A new study has explained how the brain chooses/decides what to pay attention too and what to merely monitor and ignore.
MIT neuroscientists found that a part of the prefrontal cortex known as the inferior frontal junction (IFJ) controls visual processing areas that are tuned to recognize a specific category of objects.
Scientists know much less about this type of attention, known as object-based attention, than spatial attention, which involves focusing on what's happening in a particular location.
However, the new findings suggest that these two types of attention have similar mechanisms involving related brain regions, senior author Robert Desimone from MIT, said.
In both cases, the prefrontal cortex - the control center for most cognitive functions - appears to take charge of the brain's attention and control relevant parts of the visual cortex, which receives sensory input.
In the new study, the researchers found that IFJ coordinates with a brain region that processes faces, known as the fusiform face area (FFA), and a region that interprets information about places, known as the parahippocampal place area (PPA).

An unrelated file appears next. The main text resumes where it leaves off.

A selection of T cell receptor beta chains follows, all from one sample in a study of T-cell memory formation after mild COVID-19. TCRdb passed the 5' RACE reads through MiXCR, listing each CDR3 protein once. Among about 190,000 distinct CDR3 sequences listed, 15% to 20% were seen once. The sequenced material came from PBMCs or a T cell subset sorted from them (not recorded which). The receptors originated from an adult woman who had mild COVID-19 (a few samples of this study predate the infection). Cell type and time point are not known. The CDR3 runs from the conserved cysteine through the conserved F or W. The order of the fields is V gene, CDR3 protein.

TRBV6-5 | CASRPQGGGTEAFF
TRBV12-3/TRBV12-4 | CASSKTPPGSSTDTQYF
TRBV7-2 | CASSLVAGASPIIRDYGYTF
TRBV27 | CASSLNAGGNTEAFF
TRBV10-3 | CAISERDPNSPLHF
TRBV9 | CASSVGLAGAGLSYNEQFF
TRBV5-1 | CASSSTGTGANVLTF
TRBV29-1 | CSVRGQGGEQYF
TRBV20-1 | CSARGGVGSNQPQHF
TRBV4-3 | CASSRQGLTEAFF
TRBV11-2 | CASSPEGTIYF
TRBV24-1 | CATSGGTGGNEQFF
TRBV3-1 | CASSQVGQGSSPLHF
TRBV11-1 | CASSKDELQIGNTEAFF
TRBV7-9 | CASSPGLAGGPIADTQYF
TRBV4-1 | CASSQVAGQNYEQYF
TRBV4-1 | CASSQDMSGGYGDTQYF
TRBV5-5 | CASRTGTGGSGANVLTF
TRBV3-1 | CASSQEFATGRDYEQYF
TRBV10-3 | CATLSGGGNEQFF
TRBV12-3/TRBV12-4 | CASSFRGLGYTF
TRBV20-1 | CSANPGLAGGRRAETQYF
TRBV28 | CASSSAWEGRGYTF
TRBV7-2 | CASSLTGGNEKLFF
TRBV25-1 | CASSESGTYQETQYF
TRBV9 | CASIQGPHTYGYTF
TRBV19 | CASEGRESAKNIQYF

The IFJ has previously been implicated in a cognitive ability known as working memory, which is what allows us to gather and coordinate information while performing a task, such as remembering and dialing a phone number, or doing a math problem.
For this study, the researchers used magnetoencephalography (MEG) to scan human subjects as they viewed a series of overlapping images of faces and houses.
The researchers presented the overlapping streams at two different rhythms - two images per second and 1.5 images per second - allowing them to identify brain regions responding to those stimuli.
Daniel Baldauf, a postdoc at the McGovern Institute and the lead author of the paper, said that his team wanted to frequency-tag each stimulus with different rhythms. When you look at all of the brain activity, you can tell apart signals that are engaged in processing each stimulus.
Each subject was told to pay attention to either faces or houses; because the houses and faces were in the same spot, the brain could not use spatial information to distinguish them.
When the subjects were told to look for faces, activity in the FFA and the IFJ became synchronized, suggesting that they were communicating with each other. When the subjects paid attention to houses, the IFJ synchronized instead with the PPA.
The researchers believe that the IFJ holds onto the idea of the object that the brain is looking for and directs the correct part of the brain to look for it.
The study is published in the April 10 online edition of Science.